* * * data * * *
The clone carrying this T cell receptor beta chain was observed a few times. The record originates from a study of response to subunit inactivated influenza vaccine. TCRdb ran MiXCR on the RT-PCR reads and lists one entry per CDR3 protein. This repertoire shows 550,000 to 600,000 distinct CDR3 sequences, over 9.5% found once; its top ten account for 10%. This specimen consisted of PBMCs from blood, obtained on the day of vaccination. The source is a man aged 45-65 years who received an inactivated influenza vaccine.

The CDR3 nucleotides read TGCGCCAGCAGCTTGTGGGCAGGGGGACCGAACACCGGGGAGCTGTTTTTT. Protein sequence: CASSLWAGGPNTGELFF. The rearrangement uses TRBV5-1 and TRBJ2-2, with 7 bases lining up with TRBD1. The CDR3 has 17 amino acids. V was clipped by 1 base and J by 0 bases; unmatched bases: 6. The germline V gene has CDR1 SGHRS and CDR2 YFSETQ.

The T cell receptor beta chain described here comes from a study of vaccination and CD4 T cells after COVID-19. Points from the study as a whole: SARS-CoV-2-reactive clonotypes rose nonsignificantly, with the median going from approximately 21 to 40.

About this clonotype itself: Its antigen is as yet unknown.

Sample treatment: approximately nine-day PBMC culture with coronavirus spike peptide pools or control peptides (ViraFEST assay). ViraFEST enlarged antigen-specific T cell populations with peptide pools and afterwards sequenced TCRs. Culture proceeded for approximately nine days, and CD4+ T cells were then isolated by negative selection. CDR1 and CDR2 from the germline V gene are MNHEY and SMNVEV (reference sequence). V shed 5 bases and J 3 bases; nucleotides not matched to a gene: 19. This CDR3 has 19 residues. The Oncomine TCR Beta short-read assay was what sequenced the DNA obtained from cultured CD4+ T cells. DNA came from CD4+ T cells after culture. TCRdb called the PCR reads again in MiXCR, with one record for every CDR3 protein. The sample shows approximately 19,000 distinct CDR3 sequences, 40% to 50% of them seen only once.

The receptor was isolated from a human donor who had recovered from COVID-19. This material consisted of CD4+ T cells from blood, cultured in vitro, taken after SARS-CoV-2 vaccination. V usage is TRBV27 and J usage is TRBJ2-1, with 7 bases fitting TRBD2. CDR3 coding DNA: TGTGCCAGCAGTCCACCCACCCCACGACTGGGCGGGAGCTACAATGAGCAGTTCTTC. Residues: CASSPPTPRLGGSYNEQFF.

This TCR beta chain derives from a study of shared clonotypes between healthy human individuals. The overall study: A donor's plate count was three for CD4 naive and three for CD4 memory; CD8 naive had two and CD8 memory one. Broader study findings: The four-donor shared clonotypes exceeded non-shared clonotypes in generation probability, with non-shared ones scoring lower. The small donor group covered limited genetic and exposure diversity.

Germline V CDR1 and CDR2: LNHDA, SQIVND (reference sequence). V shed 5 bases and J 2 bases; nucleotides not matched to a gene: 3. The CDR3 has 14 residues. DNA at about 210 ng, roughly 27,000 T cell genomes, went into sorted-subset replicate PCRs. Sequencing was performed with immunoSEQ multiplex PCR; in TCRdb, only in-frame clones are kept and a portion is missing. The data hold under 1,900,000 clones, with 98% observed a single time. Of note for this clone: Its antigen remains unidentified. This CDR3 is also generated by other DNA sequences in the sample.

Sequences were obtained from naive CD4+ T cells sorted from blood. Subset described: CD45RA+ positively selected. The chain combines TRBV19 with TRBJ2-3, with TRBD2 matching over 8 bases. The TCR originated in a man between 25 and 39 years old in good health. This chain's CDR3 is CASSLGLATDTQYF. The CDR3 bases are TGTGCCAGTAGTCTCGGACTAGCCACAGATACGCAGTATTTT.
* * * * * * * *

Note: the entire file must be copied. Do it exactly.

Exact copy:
The clone carrying this T cell receptor beta chain was observed a few times. The record originates from a study of response to subunit inactivated influenza vaccine. TCRdb ran MiXCR on the RT-PCR reads and lists one entry per CDR3 protein. This repertoire shows 550,000 to 600,000 distinct CDR3 sequences, over 9.5% found once; its top ten account for 10%. This specimen consisted of PBMCs from blood, obtained on the day of vaccination. The source is a man aged 45-65 years who received an inactivated influenza vaccine.

The CDR3 nucleotides read TGCGCCAGCAGCTTGTGGGCAGGGGGACCGAACACCGGGGAGCTGTTTTTT. Protein sequence: CASSLWAGGPNTGELFF. The rearrangement uses TRBV5-1 and TRBJ2-2, with 7 bases lining up with TRBD1. The CDR3 has 17 amino acids. V was clipped by 1 base and J by 0 bases; unmatched bases: 6. The germline V gene has CDR1 SGHRS and CDR2 YFSETQ.

The T cell receptor beta chain described here comes from a study of vaccination and CD4 T cells after COVID-19. Points from the study as a whole: SARS-CoV-2-reactive clonotypes rose nonsignificantly, with the median going from approximately 21 to 40.

About this clonotype itself: Its antigen is as yet unknown.

Sample treatment: approximately nine-day PBMC culture with coronavirus spike peptide pools or control peptides (ViraFEST assay). ViraFEST enlarged antigen-specific T cell populations with peptide pools and afterwards sequenced TCRs. Culture proceeded for approximately nine days, and CD4+ T cells were then isolated by negative selection. CDR1 and CDR2 from the germline V gene are MNHEY and SMNVEV (reference sequence). V shed 5 bases and J 3 bases; nucleotides not matched to a gene: 19. This CDR3 has 19 residues. The Oncomine TCR Beta short-read assay was what sequenced the DNA obtained from cultured CD4+ T cells. DNA came from CD4+ T cells after culture. TCRdb called the PCR reads again in MiXCR, with one record for every CDR3 protein. The sample shows approximately 19,000 distinct CDR3 sequences, 40% to 50% of them seen only once.

The receptor was isolated from a human donor who had recovered from COVID-19. This material consisted of CD4+ T cells from blood, cultured in vitro, taken after SARS-CoV-2 vaccination. V usage is TRBV27 and J usage is TRBJ2-1, with 7 bases fitting TRBD2. CDR3 coding DNA: TGTGCCAGCAGTCCACCCACCCCACGACTGGGCGGGAGCTACAATGAGCAGTTCTTC. Residues: CASSPPTPRLGGSYNEQFF.

This TCR beta chain derives from a study of shared clonotypes between healthy human individuals. The overall study: A donor's plate count was three for CD4 naive and three for CD4 memory; CD8 naive had two and CD8 memory one. Broader study findings: The four-donor shared clonotypes exceeded non-shared clonotypes in generation probability, with non-shared ones scoring lower. The small donor group covered limited genetic and exposure diversity.

Germline V CDR1 and CDR2: LNHDA, SQIVND (reference sequence). V shed 5 bases and J 2 bases; nucleotides not matched to a gene: 3. The CDR3 has 14 residues. DNA at about 210 ng, roughly 27,000 T cell genomes, went into sorted-subset replicate PCRs. Sequencing was performed with immunoSEQ multiplex PCR; in TCRdb, only in-frame clones are kept and a portion is missing. The data hold under 1,900,000 clones, with 98% observed a single time. Of note for this clone: Its antigen remains unidentified. This CDR3 is also generated by other DNA sequences in the sample.

Sequences were obtained from naive CD4+ T cells sorted from blood. Subset described: CD45RA+ positively selected. The chain combines TRBV19 with TRBJ2-3, with TRBD2 matching over 8 bases. The TCR originated in a man between 25 and 39 years old in good health. This chain's CDR3 is CASSLGLATDTQYF. The CDR3 bases are TGTGCCAGTAGTCTCGGACTAGCCACAGATACGCAGTATTTT.